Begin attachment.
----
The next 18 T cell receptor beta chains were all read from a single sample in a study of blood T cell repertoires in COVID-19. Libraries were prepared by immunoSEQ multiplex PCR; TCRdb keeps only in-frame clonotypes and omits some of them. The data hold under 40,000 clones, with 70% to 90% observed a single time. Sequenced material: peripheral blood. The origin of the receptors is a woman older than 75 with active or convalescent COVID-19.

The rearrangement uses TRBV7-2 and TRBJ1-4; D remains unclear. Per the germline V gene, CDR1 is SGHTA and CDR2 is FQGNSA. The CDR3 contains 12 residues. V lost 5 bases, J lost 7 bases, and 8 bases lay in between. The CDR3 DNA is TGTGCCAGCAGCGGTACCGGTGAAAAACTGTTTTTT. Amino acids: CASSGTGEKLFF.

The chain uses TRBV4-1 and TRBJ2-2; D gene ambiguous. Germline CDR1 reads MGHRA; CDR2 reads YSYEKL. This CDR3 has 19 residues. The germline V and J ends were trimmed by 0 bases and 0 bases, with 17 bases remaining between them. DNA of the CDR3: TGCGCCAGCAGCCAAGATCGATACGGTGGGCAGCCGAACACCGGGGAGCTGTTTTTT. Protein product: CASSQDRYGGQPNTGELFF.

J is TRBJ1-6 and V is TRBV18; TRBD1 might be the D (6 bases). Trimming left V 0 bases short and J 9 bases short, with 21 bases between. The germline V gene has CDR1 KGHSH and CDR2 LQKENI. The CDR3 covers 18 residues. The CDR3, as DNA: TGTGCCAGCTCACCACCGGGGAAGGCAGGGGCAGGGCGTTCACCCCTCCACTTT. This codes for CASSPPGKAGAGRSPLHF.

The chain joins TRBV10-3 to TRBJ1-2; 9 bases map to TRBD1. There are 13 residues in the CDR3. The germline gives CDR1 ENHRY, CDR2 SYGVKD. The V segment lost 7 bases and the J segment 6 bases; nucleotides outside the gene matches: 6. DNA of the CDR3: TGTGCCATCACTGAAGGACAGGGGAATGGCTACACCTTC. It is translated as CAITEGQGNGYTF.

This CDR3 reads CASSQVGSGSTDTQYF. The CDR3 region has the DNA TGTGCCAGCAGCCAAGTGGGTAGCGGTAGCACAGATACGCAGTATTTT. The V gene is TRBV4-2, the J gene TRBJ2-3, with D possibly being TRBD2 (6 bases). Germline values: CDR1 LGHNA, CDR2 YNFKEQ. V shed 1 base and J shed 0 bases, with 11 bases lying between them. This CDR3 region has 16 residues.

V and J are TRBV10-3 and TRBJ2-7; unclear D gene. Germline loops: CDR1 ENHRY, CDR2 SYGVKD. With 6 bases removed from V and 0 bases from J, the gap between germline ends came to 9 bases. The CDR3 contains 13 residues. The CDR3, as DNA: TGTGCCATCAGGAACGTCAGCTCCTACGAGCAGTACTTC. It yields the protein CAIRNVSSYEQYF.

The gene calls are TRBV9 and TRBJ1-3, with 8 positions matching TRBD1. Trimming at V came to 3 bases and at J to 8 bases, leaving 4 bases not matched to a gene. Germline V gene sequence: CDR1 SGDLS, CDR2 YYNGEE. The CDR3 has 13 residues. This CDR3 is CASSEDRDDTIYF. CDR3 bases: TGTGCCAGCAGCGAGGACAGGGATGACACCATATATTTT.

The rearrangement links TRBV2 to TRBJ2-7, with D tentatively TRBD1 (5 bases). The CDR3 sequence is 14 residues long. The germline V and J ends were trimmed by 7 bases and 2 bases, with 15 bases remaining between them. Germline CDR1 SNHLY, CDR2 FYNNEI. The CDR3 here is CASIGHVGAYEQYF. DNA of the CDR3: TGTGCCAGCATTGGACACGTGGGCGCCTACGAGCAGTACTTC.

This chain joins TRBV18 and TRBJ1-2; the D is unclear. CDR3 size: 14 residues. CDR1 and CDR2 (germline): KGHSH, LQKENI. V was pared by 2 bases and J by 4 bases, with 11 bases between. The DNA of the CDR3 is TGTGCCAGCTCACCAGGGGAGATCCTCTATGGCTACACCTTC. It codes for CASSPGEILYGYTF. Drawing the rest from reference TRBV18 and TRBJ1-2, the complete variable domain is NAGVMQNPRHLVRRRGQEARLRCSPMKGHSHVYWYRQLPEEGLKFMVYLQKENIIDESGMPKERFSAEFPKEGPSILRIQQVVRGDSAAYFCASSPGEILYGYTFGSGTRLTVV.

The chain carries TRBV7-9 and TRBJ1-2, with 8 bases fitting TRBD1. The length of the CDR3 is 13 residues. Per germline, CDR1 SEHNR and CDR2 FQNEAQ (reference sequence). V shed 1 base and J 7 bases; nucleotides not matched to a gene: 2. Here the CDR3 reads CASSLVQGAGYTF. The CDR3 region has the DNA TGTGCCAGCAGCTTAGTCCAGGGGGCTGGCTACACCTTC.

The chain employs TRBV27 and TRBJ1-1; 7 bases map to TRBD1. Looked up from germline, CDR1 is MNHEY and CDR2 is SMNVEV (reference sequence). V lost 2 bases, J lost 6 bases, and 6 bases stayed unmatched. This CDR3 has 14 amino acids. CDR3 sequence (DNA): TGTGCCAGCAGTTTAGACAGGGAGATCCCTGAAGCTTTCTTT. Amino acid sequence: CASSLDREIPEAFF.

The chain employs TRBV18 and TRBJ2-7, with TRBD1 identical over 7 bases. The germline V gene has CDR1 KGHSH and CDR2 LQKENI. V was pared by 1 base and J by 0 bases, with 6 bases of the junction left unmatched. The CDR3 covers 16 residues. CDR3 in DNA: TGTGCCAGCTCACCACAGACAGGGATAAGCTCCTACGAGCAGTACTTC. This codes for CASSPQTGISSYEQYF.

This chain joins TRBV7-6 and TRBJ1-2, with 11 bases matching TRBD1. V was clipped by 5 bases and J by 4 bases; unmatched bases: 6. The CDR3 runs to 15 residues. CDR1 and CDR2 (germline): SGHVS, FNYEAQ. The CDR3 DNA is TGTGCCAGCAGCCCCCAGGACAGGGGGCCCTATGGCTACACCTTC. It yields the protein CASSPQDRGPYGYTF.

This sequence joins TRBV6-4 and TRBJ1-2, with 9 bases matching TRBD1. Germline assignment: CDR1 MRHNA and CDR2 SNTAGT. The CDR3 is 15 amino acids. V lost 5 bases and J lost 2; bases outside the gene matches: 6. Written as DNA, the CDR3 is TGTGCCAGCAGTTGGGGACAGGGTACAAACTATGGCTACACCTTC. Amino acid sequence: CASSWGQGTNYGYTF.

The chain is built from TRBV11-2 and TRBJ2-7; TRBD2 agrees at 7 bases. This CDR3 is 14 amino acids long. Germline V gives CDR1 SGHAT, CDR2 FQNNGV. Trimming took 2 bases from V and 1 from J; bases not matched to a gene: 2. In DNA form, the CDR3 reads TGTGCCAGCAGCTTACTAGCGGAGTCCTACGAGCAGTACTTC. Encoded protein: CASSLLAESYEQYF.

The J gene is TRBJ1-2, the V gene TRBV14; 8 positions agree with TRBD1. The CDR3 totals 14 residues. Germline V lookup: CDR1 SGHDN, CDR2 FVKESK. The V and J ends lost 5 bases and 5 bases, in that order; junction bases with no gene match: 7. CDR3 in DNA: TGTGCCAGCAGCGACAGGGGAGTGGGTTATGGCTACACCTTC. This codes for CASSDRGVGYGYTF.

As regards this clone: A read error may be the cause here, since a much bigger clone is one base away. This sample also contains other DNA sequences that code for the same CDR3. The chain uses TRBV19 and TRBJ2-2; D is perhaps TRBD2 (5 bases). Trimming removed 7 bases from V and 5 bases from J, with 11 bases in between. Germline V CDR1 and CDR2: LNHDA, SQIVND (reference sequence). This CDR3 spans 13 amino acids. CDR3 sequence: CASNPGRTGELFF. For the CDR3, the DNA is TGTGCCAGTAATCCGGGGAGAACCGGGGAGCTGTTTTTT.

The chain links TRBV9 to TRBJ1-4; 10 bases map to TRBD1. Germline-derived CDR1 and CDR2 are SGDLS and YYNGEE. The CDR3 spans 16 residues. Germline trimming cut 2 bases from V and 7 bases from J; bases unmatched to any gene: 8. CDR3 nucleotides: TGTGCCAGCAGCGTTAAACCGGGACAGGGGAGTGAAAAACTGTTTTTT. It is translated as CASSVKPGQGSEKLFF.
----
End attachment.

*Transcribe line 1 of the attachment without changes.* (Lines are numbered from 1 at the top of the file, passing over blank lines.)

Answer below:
The next 18 T cell receptor beta chains were all read from a single sample in a study of blood T cell repertoires in COVID-19. Libraries were prepared by immunoSEQ multiplex PCR; TCRdb keeps only in-frame clonotypes and omits some of them. The data hold under 40,000 clones, with 70% to 90% observed a single time. Sequenced material: peripheral blood. The origin of the receptors is a woman older than 75 with active or convalescent COVID-19.